As a result, her art’s distinctiveness has recently seen her awarded a Design Award in the “On the Street” category by the prestigious Los Angeles A+D (Architecture and Design) Museum, a digital and physical community institution for progressive architecture and design exhibitions and programming.
"It is truly original, I love all the layers of effort that contributes to the overall piece and I love the idea that it is an exploration.
It is really about a body of work that continues."—A+D jury commentary
To clarify, Ataman describes how she creates her art: “I make installations and wearables. And, my latest works have been soft kinetic sculptures made out of fabric that move with electronics. I program the microcontrollers and the motors to move in certain ways and I design the fabrics that create the sculptures. In the process, I start with a skeleton, a shape usually out of plastic and wood or other hard materials. I create the outer layer ‘the skin’ from the fabric. And, then the motors and mechanical elements almost act like the muscles that create the movements. This process involves drawing, 2d painting, and illustration for the fabric design, modeling on the computer, 3d printing a lot of the time, woodworking, working with electronics, and designing the mechanical elements.”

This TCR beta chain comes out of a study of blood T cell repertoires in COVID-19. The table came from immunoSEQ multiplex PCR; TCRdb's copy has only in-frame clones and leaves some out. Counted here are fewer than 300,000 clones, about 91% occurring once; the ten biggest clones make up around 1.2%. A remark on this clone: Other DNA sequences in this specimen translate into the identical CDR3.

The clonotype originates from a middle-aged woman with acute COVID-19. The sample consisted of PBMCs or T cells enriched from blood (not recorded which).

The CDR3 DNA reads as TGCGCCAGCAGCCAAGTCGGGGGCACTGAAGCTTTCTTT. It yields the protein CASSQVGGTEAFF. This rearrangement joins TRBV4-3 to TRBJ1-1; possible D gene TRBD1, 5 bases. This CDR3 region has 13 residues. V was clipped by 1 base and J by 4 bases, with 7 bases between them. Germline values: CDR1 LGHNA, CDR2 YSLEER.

As a result, Ataman suggests what makes her art unique: “In total, I would say my artwork is in the middle of many different practices from sculpture, fashion, performance art, installation art, theatre and technology.”
This distinctiveness, which combines art and technology, was developed from her broad range of schooling at distinguished institutions. She worked as a Designer in the film/theater business after studying Stage and Costume Design at USC. She then studied Fashion, Body and Garment at the School of the Art Institute of Chicago (SAIC), where she worked with the architecture and performance art departments. From there, she began finding her own artistic style, learning to work with different materials, resulting in her first pieces being the wearable “Metamorphosis” series that was inspired by theories on play and psychologically why we need to play as humans, notes Ataman.
After opening her own studio, she then attended UCLA’s Design Media Arts department which focused on technology and art: “It changed my art practice a lot. I started working with motors and electronics and newer technologies like 3D printing, CNC milling and I learned to code.”